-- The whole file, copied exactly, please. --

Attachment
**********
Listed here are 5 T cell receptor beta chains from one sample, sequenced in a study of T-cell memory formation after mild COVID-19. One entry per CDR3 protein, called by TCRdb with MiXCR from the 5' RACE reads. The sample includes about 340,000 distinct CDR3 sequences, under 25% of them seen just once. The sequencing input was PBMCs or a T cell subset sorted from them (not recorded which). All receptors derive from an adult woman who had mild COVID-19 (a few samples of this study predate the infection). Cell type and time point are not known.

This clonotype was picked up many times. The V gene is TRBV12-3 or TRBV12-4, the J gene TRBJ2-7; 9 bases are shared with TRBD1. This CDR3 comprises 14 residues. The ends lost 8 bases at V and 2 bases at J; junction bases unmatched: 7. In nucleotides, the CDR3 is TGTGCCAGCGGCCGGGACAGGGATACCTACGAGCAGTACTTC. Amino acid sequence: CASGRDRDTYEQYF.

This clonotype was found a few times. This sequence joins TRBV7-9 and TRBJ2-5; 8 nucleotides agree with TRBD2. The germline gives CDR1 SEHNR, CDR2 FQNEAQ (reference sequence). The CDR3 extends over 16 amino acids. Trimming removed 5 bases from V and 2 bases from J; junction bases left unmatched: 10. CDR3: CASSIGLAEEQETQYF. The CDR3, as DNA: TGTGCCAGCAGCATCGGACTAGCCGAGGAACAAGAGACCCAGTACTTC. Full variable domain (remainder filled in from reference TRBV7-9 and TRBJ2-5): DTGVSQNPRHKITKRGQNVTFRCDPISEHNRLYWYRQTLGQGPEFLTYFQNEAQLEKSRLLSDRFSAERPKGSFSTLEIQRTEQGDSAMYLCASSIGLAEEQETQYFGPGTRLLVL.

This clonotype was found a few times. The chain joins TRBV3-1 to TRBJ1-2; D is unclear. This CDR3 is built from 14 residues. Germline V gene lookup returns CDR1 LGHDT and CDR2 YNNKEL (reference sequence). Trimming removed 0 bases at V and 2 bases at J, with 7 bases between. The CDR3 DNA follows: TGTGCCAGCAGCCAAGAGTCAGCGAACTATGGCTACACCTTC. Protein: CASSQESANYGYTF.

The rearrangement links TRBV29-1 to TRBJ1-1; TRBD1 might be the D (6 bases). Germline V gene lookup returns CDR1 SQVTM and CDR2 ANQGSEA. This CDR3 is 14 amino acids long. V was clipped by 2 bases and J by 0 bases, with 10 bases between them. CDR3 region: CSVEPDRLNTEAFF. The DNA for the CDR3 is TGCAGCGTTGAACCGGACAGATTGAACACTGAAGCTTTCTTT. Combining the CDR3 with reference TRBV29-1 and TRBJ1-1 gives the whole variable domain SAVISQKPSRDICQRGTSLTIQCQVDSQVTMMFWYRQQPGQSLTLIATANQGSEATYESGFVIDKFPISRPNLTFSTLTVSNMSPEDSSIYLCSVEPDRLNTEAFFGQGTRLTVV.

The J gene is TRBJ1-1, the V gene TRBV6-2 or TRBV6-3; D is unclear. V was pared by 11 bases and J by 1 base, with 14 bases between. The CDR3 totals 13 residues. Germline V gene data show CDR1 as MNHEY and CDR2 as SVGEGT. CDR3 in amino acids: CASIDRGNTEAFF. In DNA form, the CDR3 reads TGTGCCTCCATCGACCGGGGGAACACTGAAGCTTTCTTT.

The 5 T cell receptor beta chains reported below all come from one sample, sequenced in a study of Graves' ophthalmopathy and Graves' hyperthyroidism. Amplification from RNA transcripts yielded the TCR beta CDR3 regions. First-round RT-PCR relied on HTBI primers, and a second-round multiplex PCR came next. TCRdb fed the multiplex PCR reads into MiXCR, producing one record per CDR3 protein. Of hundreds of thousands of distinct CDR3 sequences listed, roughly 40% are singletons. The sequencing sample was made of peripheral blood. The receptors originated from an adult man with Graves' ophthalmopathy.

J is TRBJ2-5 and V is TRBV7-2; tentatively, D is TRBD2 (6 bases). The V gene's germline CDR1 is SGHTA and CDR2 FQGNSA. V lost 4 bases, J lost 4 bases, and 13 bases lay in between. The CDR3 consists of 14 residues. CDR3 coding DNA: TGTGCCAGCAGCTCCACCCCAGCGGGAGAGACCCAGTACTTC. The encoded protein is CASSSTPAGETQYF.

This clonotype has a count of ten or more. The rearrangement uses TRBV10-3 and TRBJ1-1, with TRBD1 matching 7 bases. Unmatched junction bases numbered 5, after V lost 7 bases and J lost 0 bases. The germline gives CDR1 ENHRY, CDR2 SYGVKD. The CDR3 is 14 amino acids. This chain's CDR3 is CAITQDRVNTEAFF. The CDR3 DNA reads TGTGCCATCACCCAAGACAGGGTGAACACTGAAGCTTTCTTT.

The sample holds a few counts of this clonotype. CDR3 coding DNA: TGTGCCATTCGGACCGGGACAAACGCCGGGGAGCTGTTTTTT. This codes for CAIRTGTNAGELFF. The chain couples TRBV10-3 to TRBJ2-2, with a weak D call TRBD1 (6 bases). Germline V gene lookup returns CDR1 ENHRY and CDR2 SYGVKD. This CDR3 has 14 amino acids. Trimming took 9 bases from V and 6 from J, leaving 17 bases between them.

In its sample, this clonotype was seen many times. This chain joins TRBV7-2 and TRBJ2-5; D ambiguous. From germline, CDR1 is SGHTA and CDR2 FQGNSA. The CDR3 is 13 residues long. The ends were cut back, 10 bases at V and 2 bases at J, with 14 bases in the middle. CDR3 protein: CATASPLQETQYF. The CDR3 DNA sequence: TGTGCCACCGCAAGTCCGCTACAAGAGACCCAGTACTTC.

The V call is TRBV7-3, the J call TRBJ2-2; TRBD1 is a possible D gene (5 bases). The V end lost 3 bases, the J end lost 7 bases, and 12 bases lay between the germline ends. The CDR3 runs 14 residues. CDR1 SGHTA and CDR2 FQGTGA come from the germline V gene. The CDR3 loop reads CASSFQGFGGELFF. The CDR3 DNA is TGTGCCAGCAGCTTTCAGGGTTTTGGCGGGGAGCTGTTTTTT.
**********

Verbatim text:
Listed here are 5 T cell receptor beta chains from one sample, sequenced in a study of T-cell memory formation after mild COVID-19. One entry per CDR3 protein, called by TCRdb with MiXCR from the 5' RACE reads. The sample includes about 340,000 distinct CDR3 sequences, under 25% of them seen just once. The sequencing input was PBMCs or a T cell subset sorted from them (not recorded which). All receptors derive from an adult woman who had mild COVID-19 (a few samples of this study predate the infection). Cell type and time point are not known.

This clonotype was picked up many times. The V gene is TRBV12-3 or TRBV12-4, the J gene TRBJ2-7; 9 bases are shared with TRBD1. This CDR3 comprises 14 residues. The ends lost 8 bases at V and 2 bases at J; junction bases unmatched: 7. In nucleotides, the CDR3 is TGTGCCAGCGGCCGGGACAGGGATACCTACGAGCAGTACTTC. Amino acid sequence: CASGRDRDTYEQYF.

This clonotype was found a few times. This sequence joins TRBV7-9 and TRBJ2-5; 8 nucleotides agree with TRBD2. The germline gives CDR1 SEHNR, CDR2 FQNEAQ (reference sequence). The CDR3 extends over 16 amino acids. Trimming removed 5 bases from V and 2 bases from J; junction bases left unmatched: 10. CDR3: CASSIGLAEEQETQYF. The CDR3, as DNA: TGTGCCAGCAGCATCGGACTAGCCGAGGAACAAGAGACCCAGTACTTC. Full variable domain (remainder filled in from reference TRBV7-9 and TRBJ2-5): DTGVSQNPRHKITKRGQNVTFRCDPISEHNRLYWYRQTLGQGPEFLTYFQNEAQLEKSRLLSDRFSAERPKGSFSTLEIQRTEQGDSAMYLCASSIGLAEEQETQYFGPGTRLLVL.

This clonotype was found a few times. The chain joins TRBV3-1 to TRBJ1-2; D is unclear. This CDR3 is built from 14 residues. Germline V gene lookup returns CDR1 LGHDT and CDR2 YNNKEL (reference sequence). Trimming removed 0 bases at V and 2 bases at J, with 7 bases between. The CDR3 DNA follows: TGTGCCAGCAGCCAAGAGTCAGCGAACTATGGCTACACCTTC. Protein: CASSQESANYGYTF.

The rearrangement links TRBV29-1 to TRBJ1-1; TRBD1 might be the D (6 bases). Germline V gene lookup returns CDR1 SQVTM and CDR2 ANQGSEA. This CDR3 is 14 amino acids long. V was clipped by 2 bases and J by 0 bases, with 10 bases between them. CDR3 region: CSVEPDRLNTEAFF. The DNA for the CDR3 is TGCAGCGTTGAACCGGACAGATTGAACACTGAAGCTTTCTTT. Combining the CDR3 with reference TRBV29-1 and TRBJ1-1 gives the whole variable domain SAVISQKPSRDICQRGTSLTIQCQVDSQVTMMFWYRQQPGQSLTLIATANQGSEATYESGFVIDKFPISRPNLTFSTLTVSNMSPEDSSIYLCSVEPDRLNTEAFFGQGTRLTVV.

The J gene is TRBJ1-1, the V gene TRBV6-2 or TRBV6-3; D is unclear. V was pared by 11 bases and J by 1 base, with 14 bases between. The CDR3 totals 13 residues. Germline V gene data show CDR1 as MNHEY and CDR2 as SVGEGT. CDR3 in amino acids: CASIDRGNTEAFF. In DNA form, the CDR3 reads TGTGCCTCCATCGACCGGGGGAACACTGAAGCTTTCTTT.

The 5 T cell receptor beta chains reported below all come from one sample, sequenced in a study of Graves' ophthalmopathy and Graves' hyperthyroidism. Amplification from RNA transcripts yielded the TCR beta CDR3 regions. First-round RT-PCR relied on HTBI primers, and a second-round multiplex PCR came next. TCRdb fed the multiplex PCR reads into MiXCR, producing one record per CDR3 protein. Of hundreds of thousands of distinct CDR3 sequences listed, roughly 40% are singletons. The sequencing sample was made of peripheral blood. The receptors originated from an adult man with Graves' ophthalmopathy.

J is TRBJ2-5 and V is TRBV7-2; tentatively, D is TRBD2 (6 bases). The V gene's germline CDR1 is SGHTA and CDR2 FQGNSA. V lost 4 bases, J lost 4 bases, and 13 bases lay in between. The CDR3 consists of 14 residues. CDR3 coding DNA: TGTGCCAGCAGCTCCACCCCAGCGGGAGAGACCCAGTACTTC. The encoded protein is CASSSTPAGETQYF.

This clonotype has a count of ten or more. The rearrangement uses TRBV10-3 and TRBJ1-1, with TRBD1 matching 7 bases. Unmatched junction bases numbered 5, after V lost 7 bases and J lost 0 bases. The germline gives CDR1 ENHRY, CDR2 SYGVKD. The CDR3 is 14 amino acids. This chain's CDR3 is CAITQDRVNTEAFF. The CDR3 DNA reads TGTGCCATCACCCAAGACAGGGTGAACACTGAAGCTTTCTTT.

The sample holds a few counts of this clonotype. CDR3 coding DNA: TGTGCCATTCGGACCGGGACAAACGCCGGGGAGCTGTTTTTT. This codes for CAIRTGTNAGELFF. The chain couples TRBV10-3 to TRBJ2-2, with a weak D call TRBD1 (6 bases). Germline V gene lookup returns CDR1 ENHRY and CDR2 SYGVKD. This CDR3 has 14 amino acids. Trimming took 9 bases from V and 6 from J, leaving 17 bases between them.

In its sample, this clonotype was seen many times. This chain joins TRBV7-2 and TRBJ2-5; D ambiguous. From germline, CDR1 is SGHTA and CDR2 FQGNSA. The CDR3 is 13 residues long. The ends were cut back, 10 bases at V and 2 bases at J, with 14 bases in the middle. CDR3 protein: CATASPLQETQYF. The CDR3 DNA sequence: TGTGCCACCGCAAGTCCGCTACAAGAGACCCAGTACTTC.

The V call is TRBV7-3, the J call TRBJ2-2; TRBD1 is a possible D gene (5 bases). The V end lost 3 bases, the J end lost 7 bases, and 12 bases lay between the germline ends. The CDR3 runs 14 residues. CDR1 SGHTA and CDR2 FQGTGA come from the germline V gene. The CDR3 loop reads CASSFQGFGGELFF. The CDR3 DNA is TGTGCCAGCAGCTTTCAGGGTTTTGGCGGGGAGCTGTTTTTT.